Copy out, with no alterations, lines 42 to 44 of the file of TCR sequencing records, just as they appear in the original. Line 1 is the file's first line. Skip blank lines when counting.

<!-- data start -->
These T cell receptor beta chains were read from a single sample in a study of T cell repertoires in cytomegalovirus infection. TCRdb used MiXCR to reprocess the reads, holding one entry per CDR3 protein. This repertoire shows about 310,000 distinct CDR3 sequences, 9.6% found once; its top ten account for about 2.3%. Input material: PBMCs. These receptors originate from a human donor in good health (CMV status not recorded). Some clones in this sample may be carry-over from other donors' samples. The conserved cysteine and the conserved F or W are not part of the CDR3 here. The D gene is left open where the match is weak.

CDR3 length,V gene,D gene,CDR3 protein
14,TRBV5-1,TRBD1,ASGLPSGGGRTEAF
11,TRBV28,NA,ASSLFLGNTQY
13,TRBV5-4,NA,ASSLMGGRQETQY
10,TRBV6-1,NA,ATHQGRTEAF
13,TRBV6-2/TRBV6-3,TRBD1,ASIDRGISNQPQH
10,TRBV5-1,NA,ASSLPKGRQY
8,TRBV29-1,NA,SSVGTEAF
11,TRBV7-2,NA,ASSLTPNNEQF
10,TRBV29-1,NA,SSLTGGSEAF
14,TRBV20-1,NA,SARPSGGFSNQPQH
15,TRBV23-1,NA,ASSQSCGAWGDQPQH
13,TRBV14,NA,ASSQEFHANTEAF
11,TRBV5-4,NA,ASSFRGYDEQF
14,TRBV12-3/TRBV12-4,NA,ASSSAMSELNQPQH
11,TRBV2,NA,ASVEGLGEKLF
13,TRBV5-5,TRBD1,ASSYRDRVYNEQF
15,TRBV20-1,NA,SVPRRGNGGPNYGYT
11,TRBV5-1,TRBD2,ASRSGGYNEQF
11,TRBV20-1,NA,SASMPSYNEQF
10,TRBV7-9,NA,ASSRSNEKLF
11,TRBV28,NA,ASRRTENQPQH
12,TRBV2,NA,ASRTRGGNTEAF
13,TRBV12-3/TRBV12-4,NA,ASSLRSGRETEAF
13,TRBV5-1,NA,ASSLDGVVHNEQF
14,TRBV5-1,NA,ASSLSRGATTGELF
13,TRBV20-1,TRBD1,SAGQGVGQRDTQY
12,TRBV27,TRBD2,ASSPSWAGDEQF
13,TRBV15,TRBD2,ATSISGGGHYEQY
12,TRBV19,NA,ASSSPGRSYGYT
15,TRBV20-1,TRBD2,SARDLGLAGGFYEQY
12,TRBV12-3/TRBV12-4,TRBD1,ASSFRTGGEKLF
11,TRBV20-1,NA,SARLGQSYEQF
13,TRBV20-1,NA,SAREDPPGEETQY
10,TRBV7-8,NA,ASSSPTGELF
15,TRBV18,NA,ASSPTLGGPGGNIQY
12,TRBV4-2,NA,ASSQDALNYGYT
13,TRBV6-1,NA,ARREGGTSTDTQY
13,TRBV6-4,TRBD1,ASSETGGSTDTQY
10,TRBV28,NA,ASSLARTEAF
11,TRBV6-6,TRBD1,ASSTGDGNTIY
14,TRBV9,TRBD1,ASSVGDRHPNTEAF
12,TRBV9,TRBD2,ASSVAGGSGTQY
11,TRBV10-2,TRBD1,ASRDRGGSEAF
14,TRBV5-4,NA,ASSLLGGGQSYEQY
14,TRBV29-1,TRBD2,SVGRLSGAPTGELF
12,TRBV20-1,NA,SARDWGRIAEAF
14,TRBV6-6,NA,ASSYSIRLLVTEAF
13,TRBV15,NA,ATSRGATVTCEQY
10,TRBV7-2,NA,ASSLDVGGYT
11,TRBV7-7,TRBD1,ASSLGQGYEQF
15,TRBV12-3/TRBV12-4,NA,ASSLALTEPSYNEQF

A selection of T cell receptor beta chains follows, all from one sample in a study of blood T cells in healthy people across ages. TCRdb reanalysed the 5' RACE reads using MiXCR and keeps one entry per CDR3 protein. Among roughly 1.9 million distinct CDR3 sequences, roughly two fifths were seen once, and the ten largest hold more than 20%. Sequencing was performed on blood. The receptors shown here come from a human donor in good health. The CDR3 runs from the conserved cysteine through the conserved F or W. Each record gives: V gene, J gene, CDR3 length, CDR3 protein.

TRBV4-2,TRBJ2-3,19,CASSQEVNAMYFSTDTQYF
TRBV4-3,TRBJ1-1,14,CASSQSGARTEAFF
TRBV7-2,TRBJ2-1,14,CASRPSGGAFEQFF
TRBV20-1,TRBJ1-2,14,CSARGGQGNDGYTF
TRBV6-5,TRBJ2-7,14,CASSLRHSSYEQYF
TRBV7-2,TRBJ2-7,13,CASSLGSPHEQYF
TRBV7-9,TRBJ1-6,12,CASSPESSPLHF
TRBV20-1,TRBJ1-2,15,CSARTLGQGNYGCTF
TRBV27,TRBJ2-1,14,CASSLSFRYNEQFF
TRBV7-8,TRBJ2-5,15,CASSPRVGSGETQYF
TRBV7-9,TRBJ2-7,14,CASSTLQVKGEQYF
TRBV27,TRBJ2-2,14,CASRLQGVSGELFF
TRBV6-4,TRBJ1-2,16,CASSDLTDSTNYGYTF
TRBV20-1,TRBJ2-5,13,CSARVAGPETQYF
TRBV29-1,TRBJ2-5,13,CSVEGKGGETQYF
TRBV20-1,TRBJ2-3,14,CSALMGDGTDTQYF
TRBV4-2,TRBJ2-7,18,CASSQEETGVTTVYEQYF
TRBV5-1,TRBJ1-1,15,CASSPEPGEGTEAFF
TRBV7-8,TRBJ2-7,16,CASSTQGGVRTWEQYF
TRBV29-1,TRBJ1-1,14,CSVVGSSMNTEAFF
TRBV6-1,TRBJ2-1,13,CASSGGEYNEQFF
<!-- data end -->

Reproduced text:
11,TRBV6-6,TRBD1,ASSTGDGNTIY
14,TRBV9,TRBD1,ASSVGDRHPNTEAF
12,TRBV9,TRBD2,ASSVAGGSGTQY